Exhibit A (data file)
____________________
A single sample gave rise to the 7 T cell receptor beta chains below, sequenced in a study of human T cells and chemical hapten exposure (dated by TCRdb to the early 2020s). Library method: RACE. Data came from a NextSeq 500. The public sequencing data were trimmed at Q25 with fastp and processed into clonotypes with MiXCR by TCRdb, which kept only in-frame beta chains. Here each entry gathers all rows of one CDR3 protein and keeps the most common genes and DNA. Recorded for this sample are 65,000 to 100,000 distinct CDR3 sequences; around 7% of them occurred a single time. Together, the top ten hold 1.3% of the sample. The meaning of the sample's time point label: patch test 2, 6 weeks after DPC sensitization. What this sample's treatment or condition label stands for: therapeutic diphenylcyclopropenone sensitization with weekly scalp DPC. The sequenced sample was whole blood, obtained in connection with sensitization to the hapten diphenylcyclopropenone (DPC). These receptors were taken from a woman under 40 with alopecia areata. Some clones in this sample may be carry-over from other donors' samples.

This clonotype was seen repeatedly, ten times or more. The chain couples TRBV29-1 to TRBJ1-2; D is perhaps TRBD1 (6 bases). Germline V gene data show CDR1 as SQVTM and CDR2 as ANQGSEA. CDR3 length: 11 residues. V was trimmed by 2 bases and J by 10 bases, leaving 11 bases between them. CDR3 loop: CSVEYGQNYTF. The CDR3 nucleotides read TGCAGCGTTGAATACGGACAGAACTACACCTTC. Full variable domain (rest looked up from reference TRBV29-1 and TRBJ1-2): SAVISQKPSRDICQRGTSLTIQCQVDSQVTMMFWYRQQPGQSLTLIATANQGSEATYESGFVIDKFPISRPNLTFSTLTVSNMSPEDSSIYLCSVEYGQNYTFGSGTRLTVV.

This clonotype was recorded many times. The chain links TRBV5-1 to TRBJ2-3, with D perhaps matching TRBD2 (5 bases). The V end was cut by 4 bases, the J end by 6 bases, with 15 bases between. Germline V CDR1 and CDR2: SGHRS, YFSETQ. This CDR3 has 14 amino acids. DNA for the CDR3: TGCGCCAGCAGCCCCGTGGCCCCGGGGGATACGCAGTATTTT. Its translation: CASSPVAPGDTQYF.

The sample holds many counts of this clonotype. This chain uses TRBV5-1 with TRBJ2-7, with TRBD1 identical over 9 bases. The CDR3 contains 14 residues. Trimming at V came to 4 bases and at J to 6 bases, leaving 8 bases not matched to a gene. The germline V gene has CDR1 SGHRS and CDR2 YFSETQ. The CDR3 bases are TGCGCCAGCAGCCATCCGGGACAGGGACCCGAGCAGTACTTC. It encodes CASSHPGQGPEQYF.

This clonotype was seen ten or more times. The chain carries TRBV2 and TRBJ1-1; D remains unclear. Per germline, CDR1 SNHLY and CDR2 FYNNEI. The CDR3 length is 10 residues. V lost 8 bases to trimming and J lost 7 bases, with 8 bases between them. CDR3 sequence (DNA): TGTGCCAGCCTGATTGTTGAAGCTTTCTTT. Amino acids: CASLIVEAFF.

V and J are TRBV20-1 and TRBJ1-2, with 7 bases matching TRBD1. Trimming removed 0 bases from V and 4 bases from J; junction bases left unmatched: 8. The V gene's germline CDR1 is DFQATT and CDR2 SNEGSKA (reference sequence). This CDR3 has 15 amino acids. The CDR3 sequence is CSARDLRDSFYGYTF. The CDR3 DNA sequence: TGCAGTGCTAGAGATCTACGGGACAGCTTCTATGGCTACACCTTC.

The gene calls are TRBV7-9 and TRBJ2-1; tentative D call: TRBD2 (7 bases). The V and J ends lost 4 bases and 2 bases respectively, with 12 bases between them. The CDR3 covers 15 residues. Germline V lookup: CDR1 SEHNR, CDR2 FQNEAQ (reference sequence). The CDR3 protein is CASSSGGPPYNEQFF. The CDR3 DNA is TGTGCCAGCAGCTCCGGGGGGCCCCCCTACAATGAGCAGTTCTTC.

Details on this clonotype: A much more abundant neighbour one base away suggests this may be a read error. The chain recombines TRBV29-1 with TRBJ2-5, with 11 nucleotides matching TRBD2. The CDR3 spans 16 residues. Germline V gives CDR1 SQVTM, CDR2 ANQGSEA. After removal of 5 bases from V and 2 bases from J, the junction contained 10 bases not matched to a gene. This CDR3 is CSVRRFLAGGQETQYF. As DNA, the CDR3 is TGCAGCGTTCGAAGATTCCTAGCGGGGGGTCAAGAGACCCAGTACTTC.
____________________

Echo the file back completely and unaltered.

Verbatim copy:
A single sample gave rise to the 7 T cell receptor beta chains below, sequenced in a study of human T cells and chemical hapten exposure (dated by TCRdb to the early 2020s). Library method: RACE. Data came from a NextSeq 500. The public sequencing data were trimmed at Q25 with fastp and processed into clonotypes with MiXCR by TCRdb, which kept only in-frame beta chains. Here each entry gathers all rows of one CDR3 protein and keeps the most common genes and DNA. Recorded for this sample are 65,000 to 100,000 distinct CDR3 sequences; around 7% of them occurred a single time. Together, the top ten hold 1.3% of the sample. The meaning of the sample's time point label: patch test 2, 6 weeks after DPC sensitization. What this sample's treatment or condition label stands for: therapeutic diphenylcyclopropenone sensitization with weekly scalp DPC. The sequenced sample was whole blood, obtained in connection with sensitization to the hapten diphenylcyclopropenone (DPC). These receptors were taken from a woman under 40 with alopecia areata. Some clones in this sample may be carry-over from other donors' samples.

This clonotype was seen repeatedly, ten times or more. The chain couples TRBV29-1 to TRBJ1-2; D is perhaps TRBD1 (6 bases). Germline V gene data show CDR1 as SQVTM and CDR2 as ANQGSEA. CDR3 length: 11 residues. V was trimmed by 2 bases and J by 10 bases, leaving 11 bases between them. CDR3 loop: CSVEYGQNYTF. The CDR3 nucleotides read TGCAGCGTTGAATACGGACAGAACTACACCTTC. Full variable domain (rest looked up from reference TRBV29-1 and TRBJ1-2): SAVISQKPSRDICQRGTSLTIQCQVDSQVTMMFWYRQQPGQSLTLIATANQGSEATYESGFVIDKFPISRPNLTFSTLTVSNMSPEDSSIYLCSVEYGQNYTFGSGTRLTVV.

This clonotype was recorded many times. The chain links TRBV5-1 to TRBJ2-3, with D perhaps matching TRBD2 (5 bases). The V end was cut by 4 bases, the J end by 6 bases, with 15 bases between. Germline V CDR1 and CDR2: SGHRS, YFSETQ. This CDR3 has 14 amino acids. DNA for the CDR3: TGCGCCAGCAGCCCCGTGGCCCCGGGGGATACGCAGTATTTT. Its translation: CASSPVAPGDTQYF.

The sample holds many counts of this clonotype. This chain uses TRBV5-1 with TRBJ2-7, with TRBD1 identical over 9 bases. The CDR3 contains 14 residues. Trimming at V came to 4 bases and at J to 6 bases, leaving 8 bases not matched to a gene. The germline V gene has CDR1 SGHRS and CDR2 YFSETQ. The CDR3 bases are TGCGCCAGCAGCCATCCGGGACAGGGACCCGAGCAGTACTTC. It encodes CASSHPGQGPEQYF.

This clonotype was seen ten or more times. The chain carries TRBV2 and TRBJ1-1; D remains unclear. Per germline, CDR1 SNHLY and CDR2 FYNNEI. The CDR3 length is 10 residues. V lost 8 bases to trimming and J lost 7 bases, with 8 bases between them. CDR3 sequence (DNA): TGTGCCAGCCTGATTGTTGAAGCTTTCTTT. Amino acids: CASLIVEAFF.

V and J are TRBV20-1 and TRBJ1-2, with 7 bases matching TRBD1. Trimming removed 0 bases from V and 4 bases from J; junction bases left unmatched: 8. The V gene's germline CDR1 is DFQATT and CDR2 SNEGSKA (reference sequence). This CDR3 has 15 amino acids. The CDR3 sequence is CSARDLRDSFYGYTF. The CDR3 DNA sequence: TGCAGTGCTAGAGATCTACGGGACAGCTTCTATGGCTACACCTTC.

The gene calls are TRBV7-9 and TRBJ2-1; tentative D call: TRBD2 (7 bases). The V and J ends lost 4 bases and 2 bases respectively, with 12 bases between them. The CDR3 covers 15 residues. Germline V lookup: CDR1 SEHNR, CDR2 FQNEAQ (reference sequence). The CDR3 protein is CASSSGGPPYNEQFF. The CDR3 DNA is TGTGCCAGCAGCTCCGGGGGGCCCCCCTACAATGAGCAGTTCTTC.

Details on this clonotype: A much more abundant neighbour one base away suggests this may be a read error. The chain recombines TRBV29-1 with TRBJ2-5, with 11 nucleotides matching TRBD2. The CDR3 spans 16 residues. Germline V gives CDR1 SQVTM, CDR2 ANQGSEA. After removal of 5 bases from V and 2 bases from J, the junction contained 10 bases not matched to a gene. This CDR3 is CSVRRFLAGGQETQYF. As DNA, the CDR3 is TGCAGCGTTCGAAGATTCCTAGCGGGGGGTCAAGAGACCCAGTACTTC.